A view of the Qatar 787 Adient Ascent business class seats with purple LED lights decorating the cabin

18 months after delivery, Qatar Airways unveils Adient 787-9 cabin

Qatar Airways’ latest Boeing 787-9 Dreamliner cabins — revealed some eighteen months after the airline took delivery of the aircraft — feature Adient’s Ascent herringbone suite with doors in business class and Recaro seats in economy.

Interestingly, despite chief executive officer Akbar al Baker previously confirming that the 787-9 product would be part of its Qsuite family, the airline is branding this as “Business Class Suite”.

The details at this point are scant, with a press release and just three business class images (one of which is of a flight attendant with a blurry background), and none of the economy class cabin.

But the business product looks and feels very Qatar Airways, and passengers are likely to be content with direct aisle access, suite doors and big screens, now provided by Panasonic Avionics.

Qatar 787 Adient Ascent seat up close, with the large IFE screen in view

Inflight entertainment now comes from Panasonic Avionics, but few passengers will notice the difference from the previous Thales offering. Image: Qatar Airways

The Ascent seat is the same product as that selected by Hawaiian Airlines for its 787-9 in early 2019, although it would be safe to assume that the colour, materials and finish of the Qatar Airways product — which are bang on brand with its Qsuite — will be different. It’s also unclear whether Hawaiian’s will have the doors that feature on the Qatar version.

Qatar’s 30 business class seats are arranged in a 1-2-1 hybrid herringbone layout, with the inboard seats pointing towards the windows and the inboard pairs pointing towards their aisle. Qatar quotes a 79” (2.01m) bed length in the herringbone,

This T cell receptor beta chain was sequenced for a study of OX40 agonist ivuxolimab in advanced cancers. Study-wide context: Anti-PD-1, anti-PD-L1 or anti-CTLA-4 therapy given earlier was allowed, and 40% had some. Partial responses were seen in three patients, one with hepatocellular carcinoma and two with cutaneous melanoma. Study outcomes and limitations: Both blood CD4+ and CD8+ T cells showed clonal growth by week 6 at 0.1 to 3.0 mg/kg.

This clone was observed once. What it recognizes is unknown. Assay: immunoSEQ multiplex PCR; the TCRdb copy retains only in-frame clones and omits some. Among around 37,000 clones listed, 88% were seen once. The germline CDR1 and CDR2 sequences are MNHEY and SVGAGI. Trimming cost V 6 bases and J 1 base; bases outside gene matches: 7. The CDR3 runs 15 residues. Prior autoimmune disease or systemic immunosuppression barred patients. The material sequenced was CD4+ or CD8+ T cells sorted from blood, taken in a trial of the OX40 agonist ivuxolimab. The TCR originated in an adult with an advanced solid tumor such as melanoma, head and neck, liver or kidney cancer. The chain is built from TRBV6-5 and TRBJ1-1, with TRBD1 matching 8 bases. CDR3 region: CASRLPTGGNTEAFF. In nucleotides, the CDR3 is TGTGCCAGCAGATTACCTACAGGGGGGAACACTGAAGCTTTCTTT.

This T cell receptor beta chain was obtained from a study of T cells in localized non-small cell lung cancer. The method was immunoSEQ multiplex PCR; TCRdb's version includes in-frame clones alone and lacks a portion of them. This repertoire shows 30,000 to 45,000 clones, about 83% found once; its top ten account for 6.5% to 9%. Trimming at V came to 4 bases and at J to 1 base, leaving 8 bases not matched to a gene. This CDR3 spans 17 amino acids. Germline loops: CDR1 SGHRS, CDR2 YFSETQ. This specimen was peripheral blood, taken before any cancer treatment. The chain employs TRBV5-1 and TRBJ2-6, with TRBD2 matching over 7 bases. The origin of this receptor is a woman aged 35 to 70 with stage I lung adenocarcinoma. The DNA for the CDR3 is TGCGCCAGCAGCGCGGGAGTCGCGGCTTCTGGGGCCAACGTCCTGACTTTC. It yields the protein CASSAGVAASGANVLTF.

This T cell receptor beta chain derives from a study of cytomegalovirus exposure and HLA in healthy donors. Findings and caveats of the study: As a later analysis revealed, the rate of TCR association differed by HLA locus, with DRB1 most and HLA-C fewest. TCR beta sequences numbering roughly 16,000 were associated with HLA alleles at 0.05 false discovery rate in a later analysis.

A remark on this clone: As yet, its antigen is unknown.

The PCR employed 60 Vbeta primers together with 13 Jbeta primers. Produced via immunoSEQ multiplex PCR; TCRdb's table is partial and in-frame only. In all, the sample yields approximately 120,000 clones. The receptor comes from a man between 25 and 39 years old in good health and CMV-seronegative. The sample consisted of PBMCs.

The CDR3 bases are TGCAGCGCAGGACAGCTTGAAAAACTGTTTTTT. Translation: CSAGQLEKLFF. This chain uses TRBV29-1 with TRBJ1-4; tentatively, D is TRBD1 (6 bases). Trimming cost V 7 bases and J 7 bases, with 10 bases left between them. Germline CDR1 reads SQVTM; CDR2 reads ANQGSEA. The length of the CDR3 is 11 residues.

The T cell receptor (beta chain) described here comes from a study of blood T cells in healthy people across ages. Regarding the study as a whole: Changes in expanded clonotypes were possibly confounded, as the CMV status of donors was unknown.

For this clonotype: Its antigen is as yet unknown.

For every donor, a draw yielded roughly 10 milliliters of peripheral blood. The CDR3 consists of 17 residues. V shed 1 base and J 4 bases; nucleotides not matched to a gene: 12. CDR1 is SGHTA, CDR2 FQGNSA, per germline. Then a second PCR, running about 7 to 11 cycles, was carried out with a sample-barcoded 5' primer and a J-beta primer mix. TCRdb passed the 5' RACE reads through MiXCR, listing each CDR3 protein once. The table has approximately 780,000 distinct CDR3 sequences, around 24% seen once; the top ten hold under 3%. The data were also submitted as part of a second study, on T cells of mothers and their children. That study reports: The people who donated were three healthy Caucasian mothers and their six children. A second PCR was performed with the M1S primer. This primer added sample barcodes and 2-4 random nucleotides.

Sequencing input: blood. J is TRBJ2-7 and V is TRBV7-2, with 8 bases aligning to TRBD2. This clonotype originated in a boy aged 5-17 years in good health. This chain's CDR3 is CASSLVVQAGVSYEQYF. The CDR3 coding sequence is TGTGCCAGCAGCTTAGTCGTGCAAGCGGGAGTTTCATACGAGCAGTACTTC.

The Adient Ascent seat from the side, showing the sliding door for privacy

Ascent hugs the sidewall closely. Image: Qatar Airways

This is a similar layout to Virgin Atlantic’s Safran Cirrus NG business class, and means that, as Qatar Airways says, “passengers seated in adjoining centre suites can slide the privacy panels away at the touch of a button to create their very own enclosed private space.”

A man sitting in a Qatar Airways aircraft. The man is wearing a mask and looking at his mobile device.

The middle seat divider drops down for passengers travelling together. Image: Qatar Airways

All in, from what we see it looks like a very good business class cabin from 2019. The airline says it currently plans to use the aircraft on flights to Athens, Barcelona, Dammam, Karachi, Kuala Lumpur, Madrid and Milan, all of which are on the shorter end of longhaul from Doha, and it’s a very decent product for this sort of route.

Down the back, 281 Recaro economy class seats come with 13” Panasonic Avionics touchscreens, and the IFE provider would seem to be a change from the Thales AVANT on its A350s. Qatar in 2019 selected Gogo 2Ku inflight connectivity for the 787-9 and other types.

There is, however, no premium economy class.

The unveiling of the product comes a year and a half after Qatar Airways burned fuel to fly its 787s in a controversially globe-spanning Seattle-Doha-Victorville delivery flight.

“Passengers can rest assured,” al Baker says of the 787s a year and a half later in Qatar’s press release, “that its responsible impact on the environment fully aligns with our ambition to achieve the highest levels of sustainability.”

Rotation

One might have imagined that would be sufficient al Baker bluster for one reveal, but no. “Our passengers deserve the best and I am confident that they will appreciate the larger Dreamliner variant for its unmatched comfort in the sky,” says His Excellency.

The 787-9 is certainly longer than the 787-8, but no wider or more spacious, and it is unclear how or if Qatar Airways is making any measurable passenger experience improvements other than simply adding more seats in the extra 6.02m — a quarter of an inch under twenty feet — of seating rows.

All in all, from what we can see, business class passengers are likely to be happy with the product, and crucially are unlikely to be upset to see it alongside the Qsuite. That said, details are important, particularly around seat width, elbow room and space in the foot cubby, and those details are yet to be released. We’ll be watching this space closely.

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All images credited to Qatar Airways